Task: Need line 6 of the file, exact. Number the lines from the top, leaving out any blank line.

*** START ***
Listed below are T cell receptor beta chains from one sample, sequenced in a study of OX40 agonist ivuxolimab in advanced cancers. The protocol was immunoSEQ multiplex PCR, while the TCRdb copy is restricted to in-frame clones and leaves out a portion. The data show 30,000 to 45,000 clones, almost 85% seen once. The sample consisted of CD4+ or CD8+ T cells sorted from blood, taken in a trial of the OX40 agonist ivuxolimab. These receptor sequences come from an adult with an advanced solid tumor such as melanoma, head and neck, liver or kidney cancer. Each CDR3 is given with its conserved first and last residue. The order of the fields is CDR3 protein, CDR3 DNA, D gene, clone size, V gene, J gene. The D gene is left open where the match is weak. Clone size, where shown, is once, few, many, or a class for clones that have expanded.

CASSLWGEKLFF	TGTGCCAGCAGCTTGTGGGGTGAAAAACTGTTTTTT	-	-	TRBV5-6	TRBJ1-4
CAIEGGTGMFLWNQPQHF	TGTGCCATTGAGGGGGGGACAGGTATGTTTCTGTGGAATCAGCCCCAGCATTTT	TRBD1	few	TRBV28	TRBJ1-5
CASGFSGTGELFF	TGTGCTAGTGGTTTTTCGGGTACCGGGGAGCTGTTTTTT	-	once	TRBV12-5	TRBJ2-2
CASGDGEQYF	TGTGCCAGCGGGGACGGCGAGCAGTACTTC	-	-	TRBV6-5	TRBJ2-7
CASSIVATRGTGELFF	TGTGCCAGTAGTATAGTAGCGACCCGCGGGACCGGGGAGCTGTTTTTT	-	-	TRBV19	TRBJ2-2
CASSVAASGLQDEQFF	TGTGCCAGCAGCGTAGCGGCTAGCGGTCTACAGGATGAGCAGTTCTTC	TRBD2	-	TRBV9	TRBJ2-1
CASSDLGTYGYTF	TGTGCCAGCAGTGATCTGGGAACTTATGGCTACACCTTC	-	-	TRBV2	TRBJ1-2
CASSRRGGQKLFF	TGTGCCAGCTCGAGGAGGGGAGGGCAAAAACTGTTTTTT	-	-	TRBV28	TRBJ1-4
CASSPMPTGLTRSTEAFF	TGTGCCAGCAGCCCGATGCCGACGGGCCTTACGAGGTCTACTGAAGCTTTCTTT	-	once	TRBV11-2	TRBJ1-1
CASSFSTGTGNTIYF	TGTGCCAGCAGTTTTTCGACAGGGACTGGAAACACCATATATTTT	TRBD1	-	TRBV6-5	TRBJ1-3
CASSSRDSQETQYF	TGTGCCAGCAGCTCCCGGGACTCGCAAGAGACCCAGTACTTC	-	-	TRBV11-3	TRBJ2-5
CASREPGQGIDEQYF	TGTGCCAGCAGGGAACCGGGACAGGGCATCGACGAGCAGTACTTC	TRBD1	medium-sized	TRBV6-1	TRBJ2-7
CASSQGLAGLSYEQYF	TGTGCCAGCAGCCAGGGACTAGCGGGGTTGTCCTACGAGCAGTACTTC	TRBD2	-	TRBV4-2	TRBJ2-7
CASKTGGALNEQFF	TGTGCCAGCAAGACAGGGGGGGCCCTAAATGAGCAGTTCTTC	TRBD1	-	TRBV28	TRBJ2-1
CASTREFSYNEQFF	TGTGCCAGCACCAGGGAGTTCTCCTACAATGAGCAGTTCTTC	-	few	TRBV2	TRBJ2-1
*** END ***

CASSIVATRGTGELFF	TGTGCCAGTAGTATAGTAGCGACCCGCGGGACCGGGGAGCTGTTTTTT	-	-	TRBV19	TRBJ2-2